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Leo Szilard - Patenting the Atomic Bomb.


Leo Szilard

Leo Szilard

Courtesy Department of Energy

Why was Leo Szilard Important?:

Hungarian physicist, Leo Szilard was the first person to conceive of the nuclear chain reaction and the atomic bomb. He was noted for his contributions to the fields of thermodynamics, biophysics, nuclear physics, and the development of atomic energy.

Leo Szilard was part of the group of scientists that invented the atomic bomb as part of the Manhattan Project.

Leo Szilard - Nuclear Chain Reaction Patent:

On July 4, 1934 Leo Szilard filed the first patent application for the method of producing a nuclear chain reaction aka nuclear explosion. His British patent included a description of a "neutron induced chain reactions to create explosions", and the concept of critical mass. Supposedly he came up with the idea of nuclear The patent was given to the British War Office as part of the war effort.

The Manhattan Project had a conflict with Leo Szilard, when he wanted financial compensation for the patent he had on nuclear chain reactions before the U.S. began working on the bomb.

Leo Szilard - Nuclear Fission Reactor :

Leo Szilard was the co-inventor with Enrico Fermi of the first nuclear reactor (U.S. Patent 2,708,656).

Leo Szilard - Famous Quotes:

"We turned the switch, saw the flashes, watched for ten minutes, then switched everything off and went home. That night I knew the world was headed for sorrow" - Leo Szilard reflecting on the first nuclear chain reaction

Leo Szilard - Manhattan Project:

Leo Szilard and Enrico Fermi were behind the first phase of the atomic bomb project in 1940. In 1942, at the University of Chicago, they obtained the first controlled chain reaction, using uranium surrounded by graphite.

Leo Szilard Biography February 11, 1898 – May 30, 1964:

Leo Szilard was born in Budapest. His father was a civil engineer.


In 1916, Leo Szilard began engineering studies at Budapest Technical University until he was drafted into the Austro-Hungarian Army. In 1919, he returned to his studies and transferred to the Institute of Technology in Berlin. Leo Szilard switched from engineering to physics, and was taught by Albert Einstein, Max Planck, and Max von Laue. In 1923, Leo Szilard received his Ph.D. degree in physics from the Humboldt University of Berlin.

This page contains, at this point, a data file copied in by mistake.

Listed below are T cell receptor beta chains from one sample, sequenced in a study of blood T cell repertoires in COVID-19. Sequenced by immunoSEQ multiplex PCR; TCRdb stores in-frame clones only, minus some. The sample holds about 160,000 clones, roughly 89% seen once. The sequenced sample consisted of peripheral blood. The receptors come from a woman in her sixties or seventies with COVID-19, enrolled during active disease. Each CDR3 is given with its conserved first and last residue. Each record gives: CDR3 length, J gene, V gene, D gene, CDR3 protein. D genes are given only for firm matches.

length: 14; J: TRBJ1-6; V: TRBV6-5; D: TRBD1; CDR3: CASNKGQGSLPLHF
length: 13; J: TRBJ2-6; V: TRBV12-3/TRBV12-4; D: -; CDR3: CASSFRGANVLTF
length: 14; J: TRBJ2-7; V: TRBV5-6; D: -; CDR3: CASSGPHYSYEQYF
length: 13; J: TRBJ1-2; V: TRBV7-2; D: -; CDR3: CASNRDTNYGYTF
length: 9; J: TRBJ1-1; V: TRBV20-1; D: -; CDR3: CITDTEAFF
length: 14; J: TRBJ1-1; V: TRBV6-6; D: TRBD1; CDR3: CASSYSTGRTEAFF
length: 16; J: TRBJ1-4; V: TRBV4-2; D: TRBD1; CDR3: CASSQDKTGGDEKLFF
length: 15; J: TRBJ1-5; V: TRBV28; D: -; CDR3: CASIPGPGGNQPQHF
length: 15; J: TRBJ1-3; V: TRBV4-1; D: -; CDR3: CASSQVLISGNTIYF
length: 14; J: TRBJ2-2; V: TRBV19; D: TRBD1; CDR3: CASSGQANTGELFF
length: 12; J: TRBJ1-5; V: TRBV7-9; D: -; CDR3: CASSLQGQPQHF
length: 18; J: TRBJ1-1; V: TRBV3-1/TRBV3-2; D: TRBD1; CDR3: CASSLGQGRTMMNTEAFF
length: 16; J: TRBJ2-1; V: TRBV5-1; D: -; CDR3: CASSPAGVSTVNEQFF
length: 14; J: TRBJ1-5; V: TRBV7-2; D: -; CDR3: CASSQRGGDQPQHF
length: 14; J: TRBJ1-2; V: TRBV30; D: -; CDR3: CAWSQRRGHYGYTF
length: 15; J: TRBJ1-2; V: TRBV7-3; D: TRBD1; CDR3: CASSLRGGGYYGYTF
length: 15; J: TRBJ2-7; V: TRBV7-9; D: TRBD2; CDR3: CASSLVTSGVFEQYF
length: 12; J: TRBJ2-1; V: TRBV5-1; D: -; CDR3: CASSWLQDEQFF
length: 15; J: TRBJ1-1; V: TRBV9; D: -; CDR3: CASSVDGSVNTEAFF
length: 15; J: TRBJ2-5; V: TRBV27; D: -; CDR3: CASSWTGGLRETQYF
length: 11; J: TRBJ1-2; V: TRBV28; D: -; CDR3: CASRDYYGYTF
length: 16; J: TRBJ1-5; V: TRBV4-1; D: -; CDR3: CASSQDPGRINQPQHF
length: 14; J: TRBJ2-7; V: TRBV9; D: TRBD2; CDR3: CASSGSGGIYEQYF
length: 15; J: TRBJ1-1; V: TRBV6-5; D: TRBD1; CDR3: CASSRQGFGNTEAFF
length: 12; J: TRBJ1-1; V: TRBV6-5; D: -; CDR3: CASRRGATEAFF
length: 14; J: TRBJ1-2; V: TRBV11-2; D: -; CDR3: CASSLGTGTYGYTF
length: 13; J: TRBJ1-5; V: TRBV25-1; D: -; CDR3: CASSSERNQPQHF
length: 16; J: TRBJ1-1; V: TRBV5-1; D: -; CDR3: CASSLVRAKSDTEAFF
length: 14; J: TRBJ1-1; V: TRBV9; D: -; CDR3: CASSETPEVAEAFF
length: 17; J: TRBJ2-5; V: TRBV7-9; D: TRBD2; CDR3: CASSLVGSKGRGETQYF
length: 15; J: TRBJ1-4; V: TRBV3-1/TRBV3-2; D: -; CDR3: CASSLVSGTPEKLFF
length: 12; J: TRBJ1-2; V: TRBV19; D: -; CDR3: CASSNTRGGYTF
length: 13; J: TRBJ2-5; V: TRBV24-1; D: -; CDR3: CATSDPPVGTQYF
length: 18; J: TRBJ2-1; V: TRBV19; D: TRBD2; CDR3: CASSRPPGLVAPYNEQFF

Early Inventions

After graduation, Leo Szilard remained in Berlin and taught physics at the University of Berlin. While in Berlin he filed a 1928 German patent application for a linear accelerator, a 1929 German patent application for a cyclotron, and worked with Albert Einstein on a refrigerator without moving parts (US patent 1,781,541 on November 11, 1930).

Nuclear Chain Reaction

In 1933, Leo Szilard fled to London to escape Nazi persecution under Hitler.

At that time, the idea that atomic energy had no practical use was widely accepted. However, that concept bothered Leo Szilard so greatly that it led to his conception of the nuclear chain reaction and his patent, GB patent 630726.

In 1938, Leo Szilard moved to New York to conduct further research with Enrico Fermi at Columbia University. The duo discovered the neutron multiplication properties of uranium, proving that a nuclear chain reaction and nuclear weapons were possible.

At the same time, the German army was attempting to produce a nuclear chain reaction (for a nuclear weapon) using graphite. However, Leo Szilard realized that the graphite needed to be 100% pure. Szilard beat the Germans and demonstrated the first controlled chain reaction on December 2 1942 at the University of Chicago.

The Manhattan Project

Leo Szilard was the actual author of the letter sent to Roosevelt warning about the possibility of a German nuclear weapon. Szilard asked Albert Einstein to sign and deliver the letter.

However, Leo Szilard was against the use of nuclear weapons and urged the U.S. government to only use the atomic bomb as a threat.

In 1961, Leo Szilard published a book of short stories, The Voice of the Dolphins. He died in La Jolla, California of a heart attack.

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